Aŋguttara Nikāya


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Aŋguttara Nikāya
Sattaka Nipāta
Avyākata Vagga

Sutta 58

Pacalāyana Suttaɱ

Nodding

Translated from the Pali by Thanissaro Bhikkhu.
Proofed against and modified in accordance with the revised edition at dhammatalks.org
Provenance, terms and conditons

 


 

[1][pts][olds] Once the Blessed One was living among the Bhaggas
in the Deer Park at Bhesakaḷā Forest,
near Crocodile Haunt.

At that time Ven. Mahā Moggallāna [prior to his awakening] sat nodding
near the village of Kallavālamutta,
in Magadha.

The Blessed One,
with his purified divine eye,
surpassing the human,
saw Ven. Mahā Moggallāna
as he sat nodding
near the village of Kallavālamutta,
in Magadha.

As soon as he saw this
— just as a strong man
might extend his flexed arm
or flex his extended arm —
he disappeared from among the Bhaggas
in the Deer Park at Bhesakaḷā Forest,
near Crocodile Haunt,
and re-appeared
near the village of Kallavālamutta,
in Magadha,
right in front of Ven. Mahā Moggallāna.

There he sat down on a prepared seat.

As he was sitting there,
the Blessed One said to Ven. Mahā Moggallāna,

"Are you nodding, Moggallāna?
Are you nodding?"

"Yes, lord."

[2][pts][olds] "Well then, Moggallāna,
whatever perception you have in mind
when drowsiness descends on you,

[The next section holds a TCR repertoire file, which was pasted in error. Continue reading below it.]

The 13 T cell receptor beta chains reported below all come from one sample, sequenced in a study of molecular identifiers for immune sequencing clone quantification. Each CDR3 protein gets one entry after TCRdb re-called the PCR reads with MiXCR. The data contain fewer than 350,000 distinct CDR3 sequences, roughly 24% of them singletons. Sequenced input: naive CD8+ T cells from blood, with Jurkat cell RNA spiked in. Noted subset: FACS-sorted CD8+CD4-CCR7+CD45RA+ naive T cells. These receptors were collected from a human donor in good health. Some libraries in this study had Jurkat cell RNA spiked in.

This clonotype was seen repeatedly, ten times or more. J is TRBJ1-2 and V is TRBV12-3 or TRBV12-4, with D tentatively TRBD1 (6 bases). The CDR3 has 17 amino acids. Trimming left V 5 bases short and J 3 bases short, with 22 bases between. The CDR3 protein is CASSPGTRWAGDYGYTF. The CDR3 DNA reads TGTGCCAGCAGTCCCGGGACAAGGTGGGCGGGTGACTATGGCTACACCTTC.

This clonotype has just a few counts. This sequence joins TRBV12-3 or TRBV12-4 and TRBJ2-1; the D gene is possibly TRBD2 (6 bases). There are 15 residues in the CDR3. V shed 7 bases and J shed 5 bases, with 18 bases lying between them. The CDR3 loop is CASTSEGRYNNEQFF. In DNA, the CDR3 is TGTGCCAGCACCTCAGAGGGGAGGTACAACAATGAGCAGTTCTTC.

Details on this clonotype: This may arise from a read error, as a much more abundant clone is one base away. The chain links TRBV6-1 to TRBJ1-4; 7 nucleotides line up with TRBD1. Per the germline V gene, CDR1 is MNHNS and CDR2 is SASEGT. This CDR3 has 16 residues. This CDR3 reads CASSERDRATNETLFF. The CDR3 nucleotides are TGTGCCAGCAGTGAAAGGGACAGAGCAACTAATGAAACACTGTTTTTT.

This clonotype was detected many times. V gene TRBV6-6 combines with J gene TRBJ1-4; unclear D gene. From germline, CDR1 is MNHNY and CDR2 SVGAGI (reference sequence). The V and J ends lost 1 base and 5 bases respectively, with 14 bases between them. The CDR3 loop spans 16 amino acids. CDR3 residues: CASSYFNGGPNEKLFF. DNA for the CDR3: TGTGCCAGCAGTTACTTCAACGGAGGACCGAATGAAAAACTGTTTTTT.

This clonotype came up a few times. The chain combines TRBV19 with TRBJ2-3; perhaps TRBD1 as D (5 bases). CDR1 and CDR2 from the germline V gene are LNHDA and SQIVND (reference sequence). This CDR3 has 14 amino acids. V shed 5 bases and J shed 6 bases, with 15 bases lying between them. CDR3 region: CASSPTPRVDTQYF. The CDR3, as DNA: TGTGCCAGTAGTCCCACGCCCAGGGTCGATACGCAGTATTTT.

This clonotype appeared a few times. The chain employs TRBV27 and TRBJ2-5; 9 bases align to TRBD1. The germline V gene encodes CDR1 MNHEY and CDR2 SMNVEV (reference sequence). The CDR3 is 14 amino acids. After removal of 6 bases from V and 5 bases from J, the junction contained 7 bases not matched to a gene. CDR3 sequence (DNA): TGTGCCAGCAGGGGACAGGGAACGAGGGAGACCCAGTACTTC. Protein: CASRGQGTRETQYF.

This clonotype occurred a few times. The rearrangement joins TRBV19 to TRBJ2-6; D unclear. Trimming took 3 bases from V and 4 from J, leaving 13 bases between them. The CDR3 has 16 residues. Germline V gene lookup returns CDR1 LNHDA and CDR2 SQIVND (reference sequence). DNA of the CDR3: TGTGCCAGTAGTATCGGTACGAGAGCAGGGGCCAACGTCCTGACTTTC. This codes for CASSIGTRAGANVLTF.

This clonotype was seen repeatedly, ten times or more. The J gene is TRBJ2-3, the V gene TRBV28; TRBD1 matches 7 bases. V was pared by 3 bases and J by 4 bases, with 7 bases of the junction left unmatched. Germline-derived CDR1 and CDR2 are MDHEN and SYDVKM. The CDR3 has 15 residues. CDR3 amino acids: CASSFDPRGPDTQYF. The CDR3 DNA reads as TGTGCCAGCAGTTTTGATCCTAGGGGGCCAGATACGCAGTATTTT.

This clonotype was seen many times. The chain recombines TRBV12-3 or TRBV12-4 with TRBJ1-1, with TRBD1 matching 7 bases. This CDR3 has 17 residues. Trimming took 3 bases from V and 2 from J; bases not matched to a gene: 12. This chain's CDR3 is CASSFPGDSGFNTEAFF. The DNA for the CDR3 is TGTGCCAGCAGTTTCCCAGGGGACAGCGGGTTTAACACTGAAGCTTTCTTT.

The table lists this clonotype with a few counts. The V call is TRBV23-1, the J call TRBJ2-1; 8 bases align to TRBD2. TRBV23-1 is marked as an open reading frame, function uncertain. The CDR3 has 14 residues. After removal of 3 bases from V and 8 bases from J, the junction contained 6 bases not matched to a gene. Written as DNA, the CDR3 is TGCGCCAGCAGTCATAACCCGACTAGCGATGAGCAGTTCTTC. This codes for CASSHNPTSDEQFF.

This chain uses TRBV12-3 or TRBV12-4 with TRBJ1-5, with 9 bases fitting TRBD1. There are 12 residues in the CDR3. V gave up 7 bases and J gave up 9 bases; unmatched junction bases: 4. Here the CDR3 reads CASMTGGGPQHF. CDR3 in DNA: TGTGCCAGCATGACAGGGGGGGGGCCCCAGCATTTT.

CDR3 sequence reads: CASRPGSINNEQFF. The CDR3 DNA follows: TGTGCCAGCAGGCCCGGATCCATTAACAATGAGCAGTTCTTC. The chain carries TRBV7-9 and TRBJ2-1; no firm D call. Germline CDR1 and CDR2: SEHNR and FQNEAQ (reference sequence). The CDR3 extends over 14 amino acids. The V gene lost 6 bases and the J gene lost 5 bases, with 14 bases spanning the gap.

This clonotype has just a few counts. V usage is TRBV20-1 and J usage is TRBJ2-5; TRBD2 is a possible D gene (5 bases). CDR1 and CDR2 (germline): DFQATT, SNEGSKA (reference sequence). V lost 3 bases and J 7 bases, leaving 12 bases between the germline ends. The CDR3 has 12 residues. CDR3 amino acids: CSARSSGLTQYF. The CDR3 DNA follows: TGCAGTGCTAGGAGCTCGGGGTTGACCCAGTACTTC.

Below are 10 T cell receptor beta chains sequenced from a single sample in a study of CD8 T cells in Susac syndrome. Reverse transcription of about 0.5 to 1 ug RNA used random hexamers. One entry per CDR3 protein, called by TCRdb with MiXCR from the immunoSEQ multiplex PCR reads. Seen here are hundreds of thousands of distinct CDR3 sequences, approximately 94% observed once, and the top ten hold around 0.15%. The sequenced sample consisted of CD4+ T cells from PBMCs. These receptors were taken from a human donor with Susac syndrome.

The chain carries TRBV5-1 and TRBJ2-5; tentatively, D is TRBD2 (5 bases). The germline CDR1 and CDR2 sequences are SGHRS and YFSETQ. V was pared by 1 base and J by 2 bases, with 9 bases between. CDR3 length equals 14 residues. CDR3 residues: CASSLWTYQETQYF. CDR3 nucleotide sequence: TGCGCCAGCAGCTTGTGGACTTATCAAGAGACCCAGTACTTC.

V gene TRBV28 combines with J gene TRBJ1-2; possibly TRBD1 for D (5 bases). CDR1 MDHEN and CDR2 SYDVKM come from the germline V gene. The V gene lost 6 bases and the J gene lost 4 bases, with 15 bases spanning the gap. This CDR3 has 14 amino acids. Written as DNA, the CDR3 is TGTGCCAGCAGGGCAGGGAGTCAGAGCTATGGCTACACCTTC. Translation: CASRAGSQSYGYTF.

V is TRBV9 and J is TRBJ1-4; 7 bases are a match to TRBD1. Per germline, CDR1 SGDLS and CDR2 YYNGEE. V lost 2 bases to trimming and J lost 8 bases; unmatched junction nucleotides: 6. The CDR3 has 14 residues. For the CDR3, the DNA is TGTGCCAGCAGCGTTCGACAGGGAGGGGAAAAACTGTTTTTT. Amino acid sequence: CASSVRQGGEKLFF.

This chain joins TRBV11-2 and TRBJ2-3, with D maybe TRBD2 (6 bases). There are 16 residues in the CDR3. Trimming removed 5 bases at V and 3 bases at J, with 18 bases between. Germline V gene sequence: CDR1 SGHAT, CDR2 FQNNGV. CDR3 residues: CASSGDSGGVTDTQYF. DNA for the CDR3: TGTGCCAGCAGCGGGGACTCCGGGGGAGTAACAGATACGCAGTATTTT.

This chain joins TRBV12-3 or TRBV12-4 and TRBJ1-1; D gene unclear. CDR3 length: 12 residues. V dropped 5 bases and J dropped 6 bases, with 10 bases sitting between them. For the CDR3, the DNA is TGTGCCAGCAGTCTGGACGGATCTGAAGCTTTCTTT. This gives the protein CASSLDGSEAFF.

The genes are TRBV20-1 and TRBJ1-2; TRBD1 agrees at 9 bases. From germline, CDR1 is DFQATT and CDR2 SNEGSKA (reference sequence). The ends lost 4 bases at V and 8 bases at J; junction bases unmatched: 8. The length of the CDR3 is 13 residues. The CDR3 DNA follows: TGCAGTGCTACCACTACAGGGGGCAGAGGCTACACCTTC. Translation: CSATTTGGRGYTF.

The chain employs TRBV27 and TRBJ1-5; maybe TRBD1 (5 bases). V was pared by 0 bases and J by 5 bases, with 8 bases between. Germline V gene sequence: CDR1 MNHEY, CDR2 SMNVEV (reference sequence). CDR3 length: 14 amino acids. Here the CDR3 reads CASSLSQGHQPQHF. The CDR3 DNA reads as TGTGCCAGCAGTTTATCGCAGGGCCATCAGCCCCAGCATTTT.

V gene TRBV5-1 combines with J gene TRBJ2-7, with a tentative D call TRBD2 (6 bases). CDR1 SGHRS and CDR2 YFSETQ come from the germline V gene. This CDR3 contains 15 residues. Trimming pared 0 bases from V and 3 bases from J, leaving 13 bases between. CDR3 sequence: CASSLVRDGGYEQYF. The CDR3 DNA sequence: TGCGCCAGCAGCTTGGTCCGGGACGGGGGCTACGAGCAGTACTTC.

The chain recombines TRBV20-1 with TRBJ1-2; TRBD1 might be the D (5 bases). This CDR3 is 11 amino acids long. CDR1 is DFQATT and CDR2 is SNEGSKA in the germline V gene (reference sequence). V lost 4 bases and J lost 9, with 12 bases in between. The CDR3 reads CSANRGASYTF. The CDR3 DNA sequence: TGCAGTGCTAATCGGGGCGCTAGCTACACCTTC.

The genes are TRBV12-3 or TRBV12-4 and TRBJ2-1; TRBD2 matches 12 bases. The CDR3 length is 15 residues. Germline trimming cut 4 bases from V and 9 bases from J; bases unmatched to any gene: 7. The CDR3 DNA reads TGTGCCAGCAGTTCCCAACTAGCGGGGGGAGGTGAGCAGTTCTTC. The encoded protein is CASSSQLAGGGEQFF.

don't attend to that perception,
don't pursue it.

It's possible
that by doing this
you will shake off your drowsiness.

[3][pts][olds] "But if by doing this
you don't shake off your drowsiness,
then recall to your awareness
the Dhamma as you have heard and memorized it,
re-examine it and
ponder it over in your mind.

It's possible
that by doing this
you will shake off your drowsiness.

[4][pts][olds] "But if by doing this
you don't shake off your drowsiness,
then repeat aloud in detail
the Dhamma as you have heard and memorized it.

It's possible
that by doing this
you will shake off your drowsiness.

[5][pts][olds] "But if by doing this
you don't shake off your drowsiness,
then pull both you earlobes
and rub your limbs with your hands.

It's possible
that by doing this
you will shake off your drowsiness.

[6][pts][olds] "But if by doing this
you don't shake off your drowsiness,
then get up from your seat and,
after washing your eyes out with water,
look around in all directions
and upward to the major stars and constellations.

It's possible
that by doing this
you will shake off your drowsiness.

[7][pts][olds] "But if by doing this
you don't shake off your drowsiness,
then attend to the perception of light,
resolve on the perception of daytime,
[dwelling] by night as by day,
and by day as by night.

By means of an awareness
thus open and unhampered,
develop a brightened mind.

It's possible
that by doing this
you will shake off your drowsiness.

[8][pts][olds] "But if by doing this
you don't shake off your drowsiness,
then — percipient of what lies in front and behind —
set a distance to meditate
walking back and forth,
your senses inwardly immersed,
your mind not straying outwards.

It's possible
that by doing this
you will shake off your drowsiness.

[9][pts][olds] "But if by doing this
you don't shake off your drowsiness,
then — reclining on your right side —
take up the lion's posture,
one foot placed on top of the other,
mindful, alert,
with your mind set on getting up.

As soon as you wake up,
get up quickly,
with the thought,
'I won't stay indulging
in the pleasure of lying down,
the pleasure of reclining,
the pleasure of drowsiness.'

That is how you should train yourself.

[10][pts][olds] "And further, Moggallāna,
should you train yourself:
'I will not visit families